Vietnamese art is art created in Vietnam or by Vietnamese artists, from ancient times to the present. Vietnamese art has a long and rich history, the earliest examples of which date back as far as the Stone Age around 8,000 BCE.
With the millennium of Chinese domination starting in the 2nd century BC, Vietnamese art undoubtedly absorbed many Chinese influences, which would continue even following independence from China in the 10th century AD. However, Vietnamese art has always retained many distinctively Vietnamese characteristics.
By the 19th century, the influence of French art took hold in Vietnam, having a large hand in the birth of modern Vietnamese art.
Vietnamese art throughout the ages
Pottery dating to the Stone Age (approximately 8,000 BCE) has been found in Bac Son, Vietnam. This pottery was made from clay, and in its beginnings was largely basic and lacking any artistic flare. Moving into the neolithic era, however, Vietnamese pottery and ceramics started to develop rapidly, showing signs of decor. Bronze Age art
The highly developed Dong Son culture that flourished in North Vietnam (from about 1,000 BC to the 4th century BC) was the civilization responsible for the world-famous Dong Son drums, a product of their advanced bronze-casting skills.
These drums give us an important peek into early Vietnamese life. They were elaborately decorated with geometric patterns, and most importantly depicted scenes of everyday life such as farming, warriors donning feather headdresses, construction of ships, musicians, etc.
Archaeological evidence from this period also shows that people in the area had long been weaving cloth. Many of the people depicted on the drums are shown as wearing elaborate clothing. Chinese domination from 111 BC to 939 AD
During the ten centuries of rule by the Chinese, Vietnamese began to apply newly learned Chinese techniques to art and specifically ceramics, however this was in conjunction with the continued production of art based on native methods; this is proven by excavation of Chinese tombs in the area. From the Ngô to Trần Dynasty
Vietnamese art and ceramics during this period of independence (approximately 10th to 15th centuries) flourished. The ceramics from this period were thought to have been largely influenced by both ancient native styles and the Tang and later Song dynasty's art, including applying the "three colors" concept to its ceramics. Chinese-influenced philosophies adopted by the Vietnamese such as Confucianism, Mahayana Buddhism and Taoism all had a lasting impression on Vietnamese art. Some also claim there are small traces of Cham influences to be found as well.
The Lý Dynasty, beginning in the 11th century is viewed specifically as the golden age of Vietnamese art, and its ceramics became famous across East and Southeast Asia. The Lý Dynasty also saw the construction of many of Vietnam's landmark structures, including the Temple of Literature, One-pillar pagoda, and Quynh Lam pagoda. The Trần Dynasty that immediately followed in the 13th century saw a more subdued approach to art. Fourth Chinese domination and Lê Dynasty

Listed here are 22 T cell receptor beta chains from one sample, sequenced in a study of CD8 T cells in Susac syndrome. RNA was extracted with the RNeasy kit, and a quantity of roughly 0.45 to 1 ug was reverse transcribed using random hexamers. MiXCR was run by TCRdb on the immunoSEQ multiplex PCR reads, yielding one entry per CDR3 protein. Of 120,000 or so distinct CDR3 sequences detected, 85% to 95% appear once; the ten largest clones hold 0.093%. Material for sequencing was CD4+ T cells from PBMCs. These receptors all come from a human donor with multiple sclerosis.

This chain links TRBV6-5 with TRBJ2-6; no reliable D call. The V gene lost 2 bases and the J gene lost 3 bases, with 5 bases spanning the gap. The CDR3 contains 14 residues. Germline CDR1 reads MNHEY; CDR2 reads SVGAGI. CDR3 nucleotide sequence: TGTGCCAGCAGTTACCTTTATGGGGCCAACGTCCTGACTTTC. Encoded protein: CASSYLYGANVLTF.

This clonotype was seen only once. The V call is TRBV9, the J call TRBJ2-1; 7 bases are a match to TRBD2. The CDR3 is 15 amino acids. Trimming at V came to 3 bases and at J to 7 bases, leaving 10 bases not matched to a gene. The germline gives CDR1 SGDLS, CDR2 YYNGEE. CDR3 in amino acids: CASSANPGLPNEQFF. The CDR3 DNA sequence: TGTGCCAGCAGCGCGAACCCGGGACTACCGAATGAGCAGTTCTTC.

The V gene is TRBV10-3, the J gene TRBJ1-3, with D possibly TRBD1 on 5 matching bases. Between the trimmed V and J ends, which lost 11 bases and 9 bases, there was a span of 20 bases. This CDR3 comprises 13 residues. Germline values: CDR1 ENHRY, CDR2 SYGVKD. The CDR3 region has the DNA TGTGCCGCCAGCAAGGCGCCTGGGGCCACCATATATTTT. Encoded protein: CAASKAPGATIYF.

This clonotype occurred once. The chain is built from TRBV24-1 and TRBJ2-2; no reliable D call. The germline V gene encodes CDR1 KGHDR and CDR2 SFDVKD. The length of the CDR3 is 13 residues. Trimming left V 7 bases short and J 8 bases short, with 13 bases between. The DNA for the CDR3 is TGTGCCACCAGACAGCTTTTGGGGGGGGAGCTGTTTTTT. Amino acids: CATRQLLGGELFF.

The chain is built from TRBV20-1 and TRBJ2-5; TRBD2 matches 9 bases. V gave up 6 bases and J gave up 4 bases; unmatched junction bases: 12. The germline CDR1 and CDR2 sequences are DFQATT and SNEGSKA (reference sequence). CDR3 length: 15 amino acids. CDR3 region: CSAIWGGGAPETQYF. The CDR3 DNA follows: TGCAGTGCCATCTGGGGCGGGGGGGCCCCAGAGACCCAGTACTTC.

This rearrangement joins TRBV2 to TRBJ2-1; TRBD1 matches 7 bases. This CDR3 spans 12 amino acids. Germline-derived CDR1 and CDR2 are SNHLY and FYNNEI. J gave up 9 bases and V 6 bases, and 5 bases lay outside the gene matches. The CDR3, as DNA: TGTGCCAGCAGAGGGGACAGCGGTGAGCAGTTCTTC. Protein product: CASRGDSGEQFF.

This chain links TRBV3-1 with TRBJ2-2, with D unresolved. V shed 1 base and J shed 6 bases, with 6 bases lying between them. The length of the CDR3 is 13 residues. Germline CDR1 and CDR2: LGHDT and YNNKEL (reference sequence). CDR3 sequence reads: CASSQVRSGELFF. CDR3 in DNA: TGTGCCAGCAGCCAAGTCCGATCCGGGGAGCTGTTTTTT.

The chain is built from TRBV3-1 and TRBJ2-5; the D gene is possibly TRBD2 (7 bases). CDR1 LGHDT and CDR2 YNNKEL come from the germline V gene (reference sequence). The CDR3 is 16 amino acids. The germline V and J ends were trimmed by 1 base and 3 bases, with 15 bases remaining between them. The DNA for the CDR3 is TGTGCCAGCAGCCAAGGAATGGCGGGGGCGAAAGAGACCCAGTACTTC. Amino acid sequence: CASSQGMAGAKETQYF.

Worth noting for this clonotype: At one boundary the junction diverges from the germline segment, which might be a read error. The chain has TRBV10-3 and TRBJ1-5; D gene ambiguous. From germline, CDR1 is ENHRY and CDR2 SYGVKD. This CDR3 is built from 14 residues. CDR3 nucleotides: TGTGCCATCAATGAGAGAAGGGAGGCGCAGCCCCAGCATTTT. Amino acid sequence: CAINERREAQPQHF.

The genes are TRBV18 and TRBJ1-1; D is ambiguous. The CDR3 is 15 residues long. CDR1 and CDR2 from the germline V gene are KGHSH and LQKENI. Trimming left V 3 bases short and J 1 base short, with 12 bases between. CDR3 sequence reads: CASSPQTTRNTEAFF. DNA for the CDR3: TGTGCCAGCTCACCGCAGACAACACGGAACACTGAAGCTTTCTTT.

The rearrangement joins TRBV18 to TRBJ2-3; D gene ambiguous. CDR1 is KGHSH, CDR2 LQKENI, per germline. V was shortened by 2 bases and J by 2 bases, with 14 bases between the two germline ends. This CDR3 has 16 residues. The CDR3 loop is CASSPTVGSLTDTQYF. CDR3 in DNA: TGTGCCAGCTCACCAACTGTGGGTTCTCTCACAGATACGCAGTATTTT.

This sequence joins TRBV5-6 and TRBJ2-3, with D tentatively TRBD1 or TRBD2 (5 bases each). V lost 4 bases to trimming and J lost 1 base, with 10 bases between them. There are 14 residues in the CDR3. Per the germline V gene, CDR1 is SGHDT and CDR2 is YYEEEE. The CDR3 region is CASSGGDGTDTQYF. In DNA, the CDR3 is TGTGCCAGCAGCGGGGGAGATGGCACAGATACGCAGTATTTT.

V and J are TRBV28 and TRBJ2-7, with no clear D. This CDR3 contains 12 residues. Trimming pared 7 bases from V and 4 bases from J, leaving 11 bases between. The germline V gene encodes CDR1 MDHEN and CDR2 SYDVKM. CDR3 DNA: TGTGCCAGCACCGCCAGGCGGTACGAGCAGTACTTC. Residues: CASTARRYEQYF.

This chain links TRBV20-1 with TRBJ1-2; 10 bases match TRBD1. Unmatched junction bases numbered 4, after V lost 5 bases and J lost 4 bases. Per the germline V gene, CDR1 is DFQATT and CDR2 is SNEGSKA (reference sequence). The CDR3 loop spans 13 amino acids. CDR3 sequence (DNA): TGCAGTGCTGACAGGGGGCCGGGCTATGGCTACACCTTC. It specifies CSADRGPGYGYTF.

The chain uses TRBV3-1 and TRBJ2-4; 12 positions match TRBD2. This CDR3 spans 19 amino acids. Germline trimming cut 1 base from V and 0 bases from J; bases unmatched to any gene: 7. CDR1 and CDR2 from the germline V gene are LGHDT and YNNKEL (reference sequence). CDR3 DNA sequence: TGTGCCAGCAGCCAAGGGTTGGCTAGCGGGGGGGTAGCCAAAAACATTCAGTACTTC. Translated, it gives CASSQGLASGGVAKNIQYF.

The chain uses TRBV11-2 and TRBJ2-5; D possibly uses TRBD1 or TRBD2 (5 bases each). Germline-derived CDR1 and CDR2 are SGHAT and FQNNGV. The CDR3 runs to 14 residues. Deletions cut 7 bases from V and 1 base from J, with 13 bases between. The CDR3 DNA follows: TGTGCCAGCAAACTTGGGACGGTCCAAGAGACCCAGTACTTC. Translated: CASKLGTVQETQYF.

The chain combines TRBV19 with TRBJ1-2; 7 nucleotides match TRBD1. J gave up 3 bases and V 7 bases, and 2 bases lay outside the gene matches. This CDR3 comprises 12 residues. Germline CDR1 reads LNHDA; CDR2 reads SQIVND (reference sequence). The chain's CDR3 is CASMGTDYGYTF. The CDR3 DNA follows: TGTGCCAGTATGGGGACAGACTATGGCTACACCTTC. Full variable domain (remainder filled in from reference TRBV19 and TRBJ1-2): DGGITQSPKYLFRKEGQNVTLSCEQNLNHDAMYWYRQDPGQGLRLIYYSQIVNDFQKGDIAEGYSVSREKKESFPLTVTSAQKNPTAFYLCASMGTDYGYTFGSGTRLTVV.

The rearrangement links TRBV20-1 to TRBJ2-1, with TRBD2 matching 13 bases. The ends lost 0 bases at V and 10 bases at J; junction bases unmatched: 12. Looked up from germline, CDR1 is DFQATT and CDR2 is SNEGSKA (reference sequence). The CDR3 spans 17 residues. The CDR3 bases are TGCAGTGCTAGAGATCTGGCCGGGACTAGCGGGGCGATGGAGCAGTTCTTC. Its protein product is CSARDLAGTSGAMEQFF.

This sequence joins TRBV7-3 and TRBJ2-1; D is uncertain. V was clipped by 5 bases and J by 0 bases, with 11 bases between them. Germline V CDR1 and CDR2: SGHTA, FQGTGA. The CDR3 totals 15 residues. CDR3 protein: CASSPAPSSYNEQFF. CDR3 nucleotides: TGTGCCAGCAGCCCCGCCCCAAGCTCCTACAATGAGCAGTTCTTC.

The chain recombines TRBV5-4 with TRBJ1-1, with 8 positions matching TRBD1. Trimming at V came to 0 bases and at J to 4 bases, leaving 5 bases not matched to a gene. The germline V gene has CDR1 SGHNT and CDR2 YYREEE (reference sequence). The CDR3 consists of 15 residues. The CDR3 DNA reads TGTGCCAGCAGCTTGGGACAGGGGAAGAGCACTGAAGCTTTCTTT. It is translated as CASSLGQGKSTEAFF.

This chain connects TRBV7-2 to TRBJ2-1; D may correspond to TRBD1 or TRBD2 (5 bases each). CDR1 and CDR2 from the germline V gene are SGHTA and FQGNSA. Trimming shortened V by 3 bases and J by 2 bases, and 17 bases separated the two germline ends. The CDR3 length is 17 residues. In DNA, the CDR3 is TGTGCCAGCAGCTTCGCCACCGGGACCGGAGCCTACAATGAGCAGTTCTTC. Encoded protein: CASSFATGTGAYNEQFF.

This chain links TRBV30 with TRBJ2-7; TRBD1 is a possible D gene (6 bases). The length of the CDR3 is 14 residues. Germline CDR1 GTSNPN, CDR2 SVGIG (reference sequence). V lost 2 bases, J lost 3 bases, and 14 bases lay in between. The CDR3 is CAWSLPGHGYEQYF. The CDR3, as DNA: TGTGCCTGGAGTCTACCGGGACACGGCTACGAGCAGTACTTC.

The fourth Chinese domination of Vietnam was quite short-lived, lasting only about 2 decades, yet it was also seen as the harshest domination. Many if not most classical Vietnamese books were burnt, and thus much documentation of the era of independence lost. It is said that a more extreme than-ever process of sinicization was enforced, and countless Vietnamese resources and goods were removed and taken to China.
Consequently, much of the art in this period and even after liberation by the Lê Dynasty was heavily influenced by the Ming dynasty's art. Nguyễn Dynasty
The Nguyễn Dynasty, the last ruling dynasty of Vietnam, saw a renewed interest in ceramics and porcelain art. Imperial courts across Asia imported Vietnamese ceramics.
Despite how highly developed the performing arts (such as imperial court music and dance) became during the Nguyễn Dynasty, some view other fields of arts as beginning to decline during the latter part of the Nguyễn Dynasty. Modern Art
Beginning in the 19th century, French artistic influences spread into Vietnam. In the early 20th century, the École Supérieure des Beaux Arts de l’Indochine (Indochina College of Arts) was founded to teach European methods and exercised influence mostly in the larger cities, such as Hanoi and Ho Chi Minh City.
Thiếu nữ bên hoa huệ (Young Woman with
Lilly), oil, 1943, by Tô Ngọc Vân
Travel restrictions imposed on the Vietnamese during France's 80-year rule of Vietnam and the long period of war for national independence meant that very few Vietnamese artists were able to train or work outside of Vietnam. A small number of artists from well-to-do backgrounds had the opportunity to go to France and make their careers there for the most part. Examples include Le Thi Luu, Le Pho, Mai Trung Thu, Le Van De, Le Ba Dang and Pham Tang.
Modern Vietnamese artists began to utilize French techniques with many traditional mediums such as silk, lacquer, etc., thus creating a unique blend of eastern and western elements.
Nowadays, besides on working with traditional material like oil, acrylic, lacquer on wood, the young generation of Vietnamese art becomes very active in involving in different forms of arts, such as installation, performance, video art... and many of them have got international recognition for their artworks and have exhibitions worldwide.
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